Your hypothesis is more than just a simple prediction.
It is an assertion, conjecture or premise, that is subject to verification via research.
It comes as the consequence of organizing your questions - and the expected answers that grow out of them.
What are the criteria for evaluating hypotheses?
- Correspondence - it uses available, relevant source testimony
- Coherence - it should be logical, well-focused, and internally consistent
- Conceptual Elegance - it has a minimum of abstract constructs and unstated assumptions
Formulation of the hypothesis and research protocol/methods can be the most difficult part of the entire thesis process.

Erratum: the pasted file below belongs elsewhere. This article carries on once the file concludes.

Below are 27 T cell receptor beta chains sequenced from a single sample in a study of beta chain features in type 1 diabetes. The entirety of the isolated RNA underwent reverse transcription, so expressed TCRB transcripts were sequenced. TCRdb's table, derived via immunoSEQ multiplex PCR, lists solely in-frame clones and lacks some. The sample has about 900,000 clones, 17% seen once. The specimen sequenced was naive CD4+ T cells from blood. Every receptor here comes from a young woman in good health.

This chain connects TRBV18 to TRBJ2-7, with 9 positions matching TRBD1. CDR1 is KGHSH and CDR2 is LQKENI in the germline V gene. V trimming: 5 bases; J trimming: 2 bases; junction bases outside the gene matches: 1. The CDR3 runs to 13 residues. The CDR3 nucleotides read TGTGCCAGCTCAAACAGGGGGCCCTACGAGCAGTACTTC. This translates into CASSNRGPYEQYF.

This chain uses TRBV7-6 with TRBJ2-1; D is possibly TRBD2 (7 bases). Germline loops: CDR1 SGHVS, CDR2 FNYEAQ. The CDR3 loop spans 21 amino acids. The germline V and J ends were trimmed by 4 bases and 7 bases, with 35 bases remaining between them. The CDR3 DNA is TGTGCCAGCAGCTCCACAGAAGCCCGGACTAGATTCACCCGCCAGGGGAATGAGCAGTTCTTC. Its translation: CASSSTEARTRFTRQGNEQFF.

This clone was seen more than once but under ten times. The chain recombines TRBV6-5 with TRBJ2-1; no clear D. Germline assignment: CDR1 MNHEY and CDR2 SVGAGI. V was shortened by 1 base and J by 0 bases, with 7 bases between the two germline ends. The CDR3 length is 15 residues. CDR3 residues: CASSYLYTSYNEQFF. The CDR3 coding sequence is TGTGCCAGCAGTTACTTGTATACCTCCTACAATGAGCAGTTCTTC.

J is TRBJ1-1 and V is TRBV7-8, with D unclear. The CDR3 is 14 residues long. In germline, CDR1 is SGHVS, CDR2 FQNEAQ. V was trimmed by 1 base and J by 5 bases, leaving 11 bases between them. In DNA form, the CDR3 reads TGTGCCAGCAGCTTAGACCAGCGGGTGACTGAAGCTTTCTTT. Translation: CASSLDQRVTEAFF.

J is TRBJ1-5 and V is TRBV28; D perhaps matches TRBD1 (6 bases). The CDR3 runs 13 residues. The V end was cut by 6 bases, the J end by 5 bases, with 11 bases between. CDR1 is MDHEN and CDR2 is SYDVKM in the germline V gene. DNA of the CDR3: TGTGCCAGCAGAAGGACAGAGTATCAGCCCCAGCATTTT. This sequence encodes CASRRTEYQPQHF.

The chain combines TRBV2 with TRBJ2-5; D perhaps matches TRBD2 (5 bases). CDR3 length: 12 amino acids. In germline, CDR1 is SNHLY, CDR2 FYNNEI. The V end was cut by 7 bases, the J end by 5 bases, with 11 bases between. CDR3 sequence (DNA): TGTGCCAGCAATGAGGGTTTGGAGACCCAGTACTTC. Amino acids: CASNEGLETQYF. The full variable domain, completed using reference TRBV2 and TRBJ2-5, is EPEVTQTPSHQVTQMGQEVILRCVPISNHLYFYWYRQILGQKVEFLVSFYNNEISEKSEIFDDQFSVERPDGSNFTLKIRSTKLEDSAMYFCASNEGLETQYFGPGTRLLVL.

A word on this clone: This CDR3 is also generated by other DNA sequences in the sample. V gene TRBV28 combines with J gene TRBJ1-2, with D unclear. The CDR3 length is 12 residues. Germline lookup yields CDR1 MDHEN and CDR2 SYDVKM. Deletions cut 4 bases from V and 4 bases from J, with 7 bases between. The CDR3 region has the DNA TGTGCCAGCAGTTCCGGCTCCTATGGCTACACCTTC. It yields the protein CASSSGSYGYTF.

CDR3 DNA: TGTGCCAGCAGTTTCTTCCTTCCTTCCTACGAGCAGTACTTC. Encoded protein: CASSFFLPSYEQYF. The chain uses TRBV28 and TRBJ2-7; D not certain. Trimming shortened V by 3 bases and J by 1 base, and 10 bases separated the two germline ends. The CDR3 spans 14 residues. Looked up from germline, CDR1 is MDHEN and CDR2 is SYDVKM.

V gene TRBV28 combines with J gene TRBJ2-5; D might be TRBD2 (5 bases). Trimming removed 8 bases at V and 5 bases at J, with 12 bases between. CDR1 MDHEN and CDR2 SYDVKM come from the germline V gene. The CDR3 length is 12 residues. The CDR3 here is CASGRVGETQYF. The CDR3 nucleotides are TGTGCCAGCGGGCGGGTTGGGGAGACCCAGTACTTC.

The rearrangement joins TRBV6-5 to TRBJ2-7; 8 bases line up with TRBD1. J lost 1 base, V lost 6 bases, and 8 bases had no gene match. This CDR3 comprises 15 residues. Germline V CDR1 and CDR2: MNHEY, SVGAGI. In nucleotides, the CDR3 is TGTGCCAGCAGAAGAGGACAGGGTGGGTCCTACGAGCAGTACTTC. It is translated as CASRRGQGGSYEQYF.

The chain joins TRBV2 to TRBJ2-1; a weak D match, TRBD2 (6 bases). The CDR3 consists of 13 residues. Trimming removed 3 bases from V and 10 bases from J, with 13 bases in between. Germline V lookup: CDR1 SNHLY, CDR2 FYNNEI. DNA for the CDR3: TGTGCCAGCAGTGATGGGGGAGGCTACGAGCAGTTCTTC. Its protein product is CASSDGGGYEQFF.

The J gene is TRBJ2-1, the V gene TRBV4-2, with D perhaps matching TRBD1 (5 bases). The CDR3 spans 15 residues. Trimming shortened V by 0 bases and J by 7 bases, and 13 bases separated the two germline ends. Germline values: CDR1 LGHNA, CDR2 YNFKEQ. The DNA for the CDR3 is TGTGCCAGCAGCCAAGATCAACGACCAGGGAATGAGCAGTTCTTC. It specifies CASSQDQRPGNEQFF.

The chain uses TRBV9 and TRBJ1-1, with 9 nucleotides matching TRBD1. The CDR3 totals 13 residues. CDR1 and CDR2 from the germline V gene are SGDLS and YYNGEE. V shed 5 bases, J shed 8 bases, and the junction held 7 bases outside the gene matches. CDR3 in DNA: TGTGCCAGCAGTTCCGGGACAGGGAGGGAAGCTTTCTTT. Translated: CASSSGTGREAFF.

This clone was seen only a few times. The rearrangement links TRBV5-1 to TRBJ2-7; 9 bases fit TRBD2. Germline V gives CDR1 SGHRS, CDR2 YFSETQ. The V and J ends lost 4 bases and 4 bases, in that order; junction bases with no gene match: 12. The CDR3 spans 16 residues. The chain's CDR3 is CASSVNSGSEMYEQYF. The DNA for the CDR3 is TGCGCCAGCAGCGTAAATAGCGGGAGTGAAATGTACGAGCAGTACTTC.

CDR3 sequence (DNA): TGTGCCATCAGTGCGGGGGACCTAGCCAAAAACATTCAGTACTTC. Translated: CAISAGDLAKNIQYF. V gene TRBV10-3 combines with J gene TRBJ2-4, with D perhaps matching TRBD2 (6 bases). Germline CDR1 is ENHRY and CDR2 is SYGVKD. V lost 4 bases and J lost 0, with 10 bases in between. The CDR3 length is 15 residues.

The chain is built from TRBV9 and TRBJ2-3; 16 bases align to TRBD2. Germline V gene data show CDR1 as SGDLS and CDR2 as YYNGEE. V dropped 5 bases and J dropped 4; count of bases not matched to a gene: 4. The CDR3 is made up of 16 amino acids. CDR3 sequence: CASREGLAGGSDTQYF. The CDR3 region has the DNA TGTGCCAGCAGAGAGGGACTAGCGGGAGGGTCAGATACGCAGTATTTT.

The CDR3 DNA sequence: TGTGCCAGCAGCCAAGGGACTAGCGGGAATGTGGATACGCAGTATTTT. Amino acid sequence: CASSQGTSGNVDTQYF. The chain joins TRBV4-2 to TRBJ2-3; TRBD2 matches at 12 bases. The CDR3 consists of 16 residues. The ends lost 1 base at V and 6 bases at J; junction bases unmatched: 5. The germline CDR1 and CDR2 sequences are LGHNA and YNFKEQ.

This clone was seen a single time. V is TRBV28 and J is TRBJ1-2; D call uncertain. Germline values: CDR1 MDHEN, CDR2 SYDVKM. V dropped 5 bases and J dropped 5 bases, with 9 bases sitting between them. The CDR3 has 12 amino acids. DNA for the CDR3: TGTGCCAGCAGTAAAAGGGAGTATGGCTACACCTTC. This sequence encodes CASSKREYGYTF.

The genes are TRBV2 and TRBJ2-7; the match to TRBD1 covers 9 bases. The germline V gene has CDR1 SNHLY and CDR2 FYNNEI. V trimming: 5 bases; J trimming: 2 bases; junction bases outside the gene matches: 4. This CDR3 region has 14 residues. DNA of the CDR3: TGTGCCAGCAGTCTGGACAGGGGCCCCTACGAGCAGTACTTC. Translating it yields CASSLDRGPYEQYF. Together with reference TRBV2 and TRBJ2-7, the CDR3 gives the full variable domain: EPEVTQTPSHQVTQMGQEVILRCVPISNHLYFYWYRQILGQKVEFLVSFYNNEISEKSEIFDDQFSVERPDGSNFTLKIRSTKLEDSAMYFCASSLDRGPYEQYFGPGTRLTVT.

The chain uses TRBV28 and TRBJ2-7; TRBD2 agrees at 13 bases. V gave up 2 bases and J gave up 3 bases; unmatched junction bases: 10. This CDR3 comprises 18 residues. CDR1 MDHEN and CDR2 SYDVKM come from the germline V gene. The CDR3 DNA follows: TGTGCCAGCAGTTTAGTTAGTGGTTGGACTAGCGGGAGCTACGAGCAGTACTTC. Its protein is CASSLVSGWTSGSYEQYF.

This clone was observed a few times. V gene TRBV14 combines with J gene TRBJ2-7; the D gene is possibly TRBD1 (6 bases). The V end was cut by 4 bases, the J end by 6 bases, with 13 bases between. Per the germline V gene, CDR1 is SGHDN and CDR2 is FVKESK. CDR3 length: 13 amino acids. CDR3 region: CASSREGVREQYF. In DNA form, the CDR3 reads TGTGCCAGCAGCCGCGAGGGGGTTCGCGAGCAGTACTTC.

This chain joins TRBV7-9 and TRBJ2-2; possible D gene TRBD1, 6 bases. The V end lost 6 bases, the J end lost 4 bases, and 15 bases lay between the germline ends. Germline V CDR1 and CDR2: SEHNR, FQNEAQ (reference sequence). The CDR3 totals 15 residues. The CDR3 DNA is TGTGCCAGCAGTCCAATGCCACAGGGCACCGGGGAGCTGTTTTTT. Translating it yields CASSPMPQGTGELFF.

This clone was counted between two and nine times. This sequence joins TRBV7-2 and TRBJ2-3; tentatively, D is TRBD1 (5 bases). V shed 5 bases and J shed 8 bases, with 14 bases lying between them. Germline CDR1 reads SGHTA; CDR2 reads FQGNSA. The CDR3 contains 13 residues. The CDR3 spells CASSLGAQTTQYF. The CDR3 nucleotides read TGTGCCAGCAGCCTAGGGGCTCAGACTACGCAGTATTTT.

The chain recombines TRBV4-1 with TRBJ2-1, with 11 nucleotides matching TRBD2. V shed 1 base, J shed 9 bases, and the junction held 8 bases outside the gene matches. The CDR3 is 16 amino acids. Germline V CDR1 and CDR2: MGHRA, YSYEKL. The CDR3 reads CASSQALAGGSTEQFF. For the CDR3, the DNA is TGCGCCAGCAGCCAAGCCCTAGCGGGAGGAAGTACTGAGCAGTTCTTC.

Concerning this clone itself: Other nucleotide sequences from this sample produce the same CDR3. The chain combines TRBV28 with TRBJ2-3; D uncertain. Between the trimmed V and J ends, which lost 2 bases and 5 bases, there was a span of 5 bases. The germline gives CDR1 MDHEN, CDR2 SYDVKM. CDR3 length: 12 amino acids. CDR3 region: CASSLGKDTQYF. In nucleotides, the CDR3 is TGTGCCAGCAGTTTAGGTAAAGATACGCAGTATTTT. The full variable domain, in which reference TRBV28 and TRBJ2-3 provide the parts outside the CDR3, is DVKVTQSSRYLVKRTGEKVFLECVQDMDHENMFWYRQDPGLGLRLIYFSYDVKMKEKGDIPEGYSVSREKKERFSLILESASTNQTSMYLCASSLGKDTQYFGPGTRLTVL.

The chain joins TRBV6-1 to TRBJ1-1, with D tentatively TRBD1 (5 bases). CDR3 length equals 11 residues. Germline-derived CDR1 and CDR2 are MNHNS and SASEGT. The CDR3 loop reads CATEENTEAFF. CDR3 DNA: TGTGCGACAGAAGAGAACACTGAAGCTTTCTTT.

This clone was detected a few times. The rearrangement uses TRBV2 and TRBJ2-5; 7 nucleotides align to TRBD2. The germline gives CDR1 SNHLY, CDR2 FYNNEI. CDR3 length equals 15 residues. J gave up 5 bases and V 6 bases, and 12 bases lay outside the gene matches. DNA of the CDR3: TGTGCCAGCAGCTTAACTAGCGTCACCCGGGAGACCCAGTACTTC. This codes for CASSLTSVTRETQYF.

- It must be clear, precise, and succinct
- It must be defensible on theoretical grounds and logistically feasible
- It must honestly consider its own shortcomings and limitations
Substantial research must be completed before you construct your initial hypothesis.
Many things can happen during research. You may discover that someone else has already tested your hypothesis or answered your questions. Your hypothesis may be based on a misunderstanding or erroneous assumption. You may encounter something unexpected, which completely changes the research situation. Do not be dismayed if your hypothesis changes.
If you do not make progress towards your initial hypothesis, you may indeed be moving toward finding an answer in a new hypothesis. You will raise new questions - and this new pathway will require active thought and inquiry.